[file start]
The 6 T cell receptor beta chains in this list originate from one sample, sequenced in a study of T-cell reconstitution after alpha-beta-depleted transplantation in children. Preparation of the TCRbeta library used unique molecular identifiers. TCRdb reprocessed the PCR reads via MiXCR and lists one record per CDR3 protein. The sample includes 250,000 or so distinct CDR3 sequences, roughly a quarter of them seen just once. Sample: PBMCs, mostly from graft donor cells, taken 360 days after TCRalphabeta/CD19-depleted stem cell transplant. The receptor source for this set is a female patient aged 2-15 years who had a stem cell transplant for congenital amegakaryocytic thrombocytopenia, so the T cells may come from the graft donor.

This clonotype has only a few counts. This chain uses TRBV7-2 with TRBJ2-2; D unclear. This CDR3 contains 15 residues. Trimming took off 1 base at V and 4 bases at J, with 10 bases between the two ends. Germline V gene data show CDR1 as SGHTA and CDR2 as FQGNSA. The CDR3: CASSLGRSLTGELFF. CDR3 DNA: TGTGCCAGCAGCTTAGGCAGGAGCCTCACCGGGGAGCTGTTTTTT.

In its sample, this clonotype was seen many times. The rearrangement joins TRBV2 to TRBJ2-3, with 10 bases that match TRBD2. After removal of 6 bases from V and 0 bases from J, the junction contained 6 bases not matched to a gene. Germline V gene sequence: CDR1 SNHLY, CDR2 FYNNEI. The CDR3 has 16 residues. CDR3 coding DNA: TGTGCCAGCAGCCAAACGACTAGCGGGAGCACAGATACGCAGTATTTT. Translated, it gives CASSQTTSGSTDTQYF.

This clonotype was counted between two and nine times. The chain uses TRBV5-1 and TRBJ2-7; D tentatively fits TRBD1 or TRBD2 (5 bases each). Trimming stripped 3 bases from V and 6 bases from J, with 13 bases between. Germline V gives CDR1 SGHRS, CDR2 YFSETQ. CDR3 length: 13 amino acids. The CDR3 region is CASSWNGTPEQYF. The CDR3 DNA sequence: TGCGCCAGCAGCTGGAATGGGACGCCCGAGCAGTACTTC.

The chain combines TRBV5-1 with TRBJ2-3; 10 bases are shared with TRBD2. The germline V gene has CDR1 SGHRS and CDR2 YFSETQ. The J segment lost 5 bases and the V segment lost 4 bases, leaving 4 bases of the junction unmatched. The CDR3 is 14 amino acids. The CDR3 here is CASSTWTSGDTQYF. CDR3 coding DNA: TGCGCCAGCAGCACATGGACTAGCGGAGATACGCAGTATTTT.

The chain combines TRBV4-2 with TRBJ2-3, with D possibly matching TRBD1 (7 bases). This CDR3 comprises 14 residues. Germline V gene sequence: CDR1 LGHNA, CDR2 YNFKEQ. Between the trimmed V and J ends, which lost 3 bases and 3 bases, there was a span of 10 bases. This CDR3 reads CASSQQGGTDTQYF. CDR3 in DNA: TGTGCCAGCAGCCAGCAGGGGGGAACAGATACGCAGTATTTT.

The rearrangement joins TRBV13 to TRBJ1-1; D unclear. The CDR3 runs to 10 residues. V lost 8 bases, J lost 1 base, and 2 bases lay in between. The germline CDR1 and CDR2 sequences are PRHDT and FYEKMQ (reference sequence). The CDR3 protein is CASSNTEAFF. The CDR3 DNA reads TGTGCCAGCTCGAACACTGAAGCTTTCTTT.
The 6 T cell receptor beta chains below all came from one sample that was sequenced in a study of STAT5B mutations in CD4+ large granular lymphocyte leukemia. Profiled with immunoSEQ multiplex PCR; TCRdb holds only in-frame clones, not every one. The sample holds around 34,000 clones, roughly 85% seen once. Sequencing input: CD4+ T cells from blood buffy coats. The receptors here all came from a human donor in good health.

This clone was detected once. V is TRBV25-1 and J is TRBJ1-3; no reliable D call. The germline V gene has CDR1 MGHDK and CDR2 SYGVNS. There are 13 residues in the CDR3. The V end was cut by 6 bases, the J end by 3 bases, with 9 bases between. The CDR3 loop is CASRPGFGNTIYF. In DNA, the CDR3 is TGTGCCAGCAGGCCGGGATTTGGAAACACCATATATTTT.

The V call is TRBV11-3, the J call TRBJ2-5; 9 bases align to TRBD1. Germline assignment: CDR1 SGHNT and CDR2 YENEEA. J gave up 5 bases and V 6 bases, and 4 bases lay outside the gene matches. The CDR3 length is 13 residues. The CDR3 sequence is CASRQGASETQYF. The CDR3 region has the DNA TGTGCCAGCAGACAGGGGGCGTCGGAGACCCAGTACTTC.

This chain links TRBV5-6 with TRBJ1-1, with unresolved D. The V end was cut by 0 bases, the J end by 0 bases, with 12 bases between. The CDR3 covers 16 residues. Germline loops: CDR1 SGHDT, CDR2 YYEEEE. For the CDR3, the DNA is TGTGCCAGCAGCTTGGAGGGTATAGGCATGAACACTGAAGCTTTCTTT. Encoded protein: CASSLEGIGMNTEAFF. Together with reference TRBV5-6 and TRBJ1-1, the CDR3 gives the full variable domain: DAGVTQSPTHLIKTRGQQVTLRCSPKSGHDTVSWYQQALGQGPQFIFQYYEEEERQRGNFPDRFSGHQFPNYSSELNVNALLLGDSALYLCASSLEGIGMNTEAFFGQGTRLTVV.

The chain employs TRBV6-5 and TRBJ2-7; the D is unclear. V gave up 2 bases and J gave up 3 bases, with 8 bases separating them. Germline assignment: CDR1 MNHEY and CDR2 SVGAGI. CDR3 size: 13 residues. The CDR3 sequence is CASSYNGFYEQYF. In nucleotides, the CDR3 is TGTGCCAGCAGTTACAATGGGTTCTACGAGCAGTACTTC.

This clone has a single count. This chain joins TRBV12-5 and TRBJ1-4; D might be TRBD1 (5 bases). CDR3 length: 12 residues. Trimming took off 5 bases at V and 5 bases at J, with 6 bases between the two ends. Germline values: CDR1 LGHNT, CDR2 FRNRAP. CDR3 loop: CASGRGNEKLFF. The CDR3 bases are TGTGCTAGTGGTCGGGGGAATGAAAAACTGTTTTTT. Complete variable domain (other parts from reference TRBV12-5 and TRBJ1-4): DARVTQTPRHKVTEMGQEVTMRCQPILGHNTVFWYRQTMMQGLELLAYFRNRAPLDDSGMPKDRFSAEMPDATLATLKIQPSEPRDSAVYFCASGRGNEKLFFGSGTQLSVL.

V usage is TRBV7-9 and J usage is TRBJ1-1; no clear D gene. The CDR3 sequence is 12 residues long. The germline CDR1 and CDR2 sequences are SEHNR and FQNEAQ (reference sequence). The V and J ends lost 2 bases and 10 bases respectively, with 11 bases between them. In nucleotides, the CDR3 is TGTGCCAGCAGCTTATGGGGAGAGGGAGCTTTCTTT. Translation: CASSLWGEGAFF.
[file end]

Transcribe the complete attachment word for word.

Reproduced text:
The 6 T cell receptor beta chains in this list originate from one sample, sequenced in a study of T-cell reconstitution after alpha-beta-depleted transplantation in children. Preparation of the TCRbeta library used unique molecular identifiers. TCRdb reprocessed the PCR reads via MiXCR and lists one record per CDR3 protein. The sample includes 250,000 or so distinct CDR3 sequences, roughly a quarter of them seen just once. Sample: PBMCs, mostly from graft donor cells, taken 360 days after TCRalphabeta/CD19-depleted stem cell transplant. The receptor source for this set is a female patient aged 2-15 years who had a stem cell transplant for congenital amegakaryocytic thrombocytopenia, so the T cells may come from the graft donor.

This clonotype has only a few counts. This chain uses TRBV7-2 with TRBJ2-2; D unclear. This CDR3 contains 15 residues. Trimming took off 1 base at V and 4 bases at J, with 10 bases between the two ends. Germline V gene data show CDR1 as SGHTA and CDR2 as FQGNSA. The CDR3: CASSLGRSLTGELFF. CDR3 DNA: TGTGCCAGCAGCTTAGGCAGGAGCCTCACCGGGGAGCTGTTTTTT.

In its sample, this clonotype was seen many times. The rearrangement joins TRBV2 to TRBJ2-3, with 10 bases that match TRBD2. After removal of 6 bases from V and 0 bases from J, the junction contained 6 bases not matched to a gene. Germline V gene sequence: CDR1 SNHLY, CDR2 FYNNEI. The CDR3 has 16 residues. CDR3 coding DNA: TGTGCCAGCAGCCAAACGACTAGCGGGAGCACAGATACGCAGTATTTT. Translated, it gives CASSQTTSGSTDTQYF.

This clonotype was counted between two and nine times. The chain uses TRBV5-1 and TRBJ2-7; D tentatively fits TRBD1 or TRBD2 (5 bases each). Trimming stripped 3 bases from V and 6 bases from J, with 13 bases between. Germline V gives CDR1 SGHRS, CDR2 YFSETQ. CDR3 length: 13 amino acids. The CDR3 region is CASSWNGTPEQYF. The CDR3 DNA sequence: TGCGCCAGCAGCTGGAATGGGACGCCCGAGCAGTACTTC.

The chain combines TRBV5-1 with TRBJ2-3; 10 bases are shared with TRBD2. The germline V gene has CDR1 SGHRS and CDR2 YFSETQ. The J segment lost 5 bases and the V segment lost 4 bases, leaving 4 bases of the junction unmatched. The CDR3 is 14 amino acids. The CDR3 here is CASSTWTSGDTQYF. CDR3 coding DNA: TGCGCCAGCAGCACATGGACTAGCGGAGATACGCAGTATTTT.

The chain combines TRBV4-2 with TRBJ2-3, with D possibly matching TRBD1 (7 bases). This CDR3 comprises 14 residues. Germline V gene sequence: CDR1 LGHNA, CDR2 YNFKEQ. Between the trimmed V and J ends, which lost 3 bases and 3 bases, there was a span of 10 bases. This CDR3 reads CASSQQGGTDTQYF. CDR3 in DNA: TGTGCCAGCAGCCAGCAGGGGGGAACAGATACGCAGTATTTT.

The rearrangement joins TRBV13 to TRBJ1-1; D unclear. The CDR3 runs to 10 residues. V lost 8 bases, J lost 1 base, and 2 bases lay in between. The germline CDR1 and CDR2 sequences are PRHDT and FYEKMQ (reference sequence). The CDR3 protein is CASSNTEAFF. The CDR3 DNA reads TGTGCCAGCTCGAACACTGAAGCTTTCTTT.
The 6 T cell receptor beta chains below all came from one sample that was sequenced in a study of STAT5B mutations in CD4+ large granular lymphocyte leukemia. Profiled with immunoSEQ multiplex PCR; TCRdb holds only in-frame clones, not every one. The sample holds around 34,000 clones, roughly 85% seen once. Sequencing input: CD4+ T cells from blood buffy coats. The receptors here all came from a human donor in good health.

This clone was detected once. V is TRBV25-1 and J is TRBJ1-3; no reliable D call. The germline V gene has CDR1 MGHDK and CDR2 SYGVNS. There are 13 residues in the CDR3. The V end was cut by 6 bases, the J end by 3 bases, with 9 bases between. The CDR3 loop is CASRPGFGNTIYF. In DNA, the CDR3 is TGTGCCAGCAGGCCGGGATTTGGAAACACCATATATTTT.

The V call is TRBV11-3, the J call TRBJ2-5; 9 bases align to TRBD1. Germline assignment: CDR1 SGHNT and CDR2 YENEEA. J gave up 5 bases and V 6 bases, and 4 bases lay outside the gene matches. The CDR3 length is 13 residues. The CDR3 sequence is CASRQGASETQYF. The CDR3 region has the DNA TGTGCCAGCAGACAGGGGGCGTCGGAGACCCAGTACTTC.

This chain links TRBV5-6 with TRBJ1-1, with unresolved D. The V end was cut by 0 bases, the J end by 0 bases, with 12 bases between. The CDR3 covers 16 residues. Germline loops: CDR1 SGHDT, CDR2 YYEEEE. For the CDR3, the DNA is TGTGCCAGCAGCTTGGAGGGTATAGGCATGAACACTGAAGCTTTCTTT. Encoded protein: CASSLEGIGMNTEAFF. Together with reference TRBV5-6 and TRBJ1-1, the CDR3 gives the full variable domain: DAGVTQSPTHLIKTRGQQVTLRCSPKSGHDTVSWYQQALGQGPQFIFQYYEEEERQRGNFPDRFSGHQFPNYSSELNVNALLLGDSALYLCASSLEGIGMNTEAFFGQGTRLTVV.

The chain employs TRBV6-5 and TRBJ2-7; the D is unclear. V gave up 2 bases and J gave up 3 bases, with 8 bases separating them. Germline assignment: CDR1 MNHEY and CDR2 SVGAGI. CDR3 size: 13 residues. The CDR3 sequence is CASSYNGFYEQYF. In nucleotides, the CDR3 is TGTGCCAGCAGTTACAATGGGTTCTACGAGCAGTACTTC.

This clone has a single count. This chain joins TRBV12-5 and TRBJ1-4; D might be TRBD1 (5 bases). CDR3 length: 12 residues. Trimming took off 5 bases at V and 5 bases at J, with 6 bases between the two ends. Germline values: CDR1 LGHNT, CDR2 FRNRAP. CDR3 loop: CASGRGNEKLFF. The CDR3 bases are TGTGCTAGTGGTCGGGGGAATGAAAAACTGTTTTTT. Complete variable domain (other parts from reference TRBV12-5 and TRBJ1-4): DARVTQTPRHKVTEMGQEVTMRCQPILGHNTVFWYRQTMMQGLELLAYFRNRAPLDDSGMPKDRFSAEMPDATLATLKIQPSEPRDSAVYFCASGRGNEKLFFGSGTQLSVL.

V usage is TRBV7-9 and J usage is TRBJ1-1; no clear D gene. The CDR3 sequence is 12 residues long. The germline CDR1 and CDR2 sequences are SEHNR and FQNEAQ (reference sequence). The V and J ends lost 2 bases and 10 bases respectively, with 11 bases between them. In nucleotides, the CDR3 is TGTGCCAGCAGCTTATGGGGAGAGGGAGCTTTCTTT. Translation: CASSLWGEGAFF.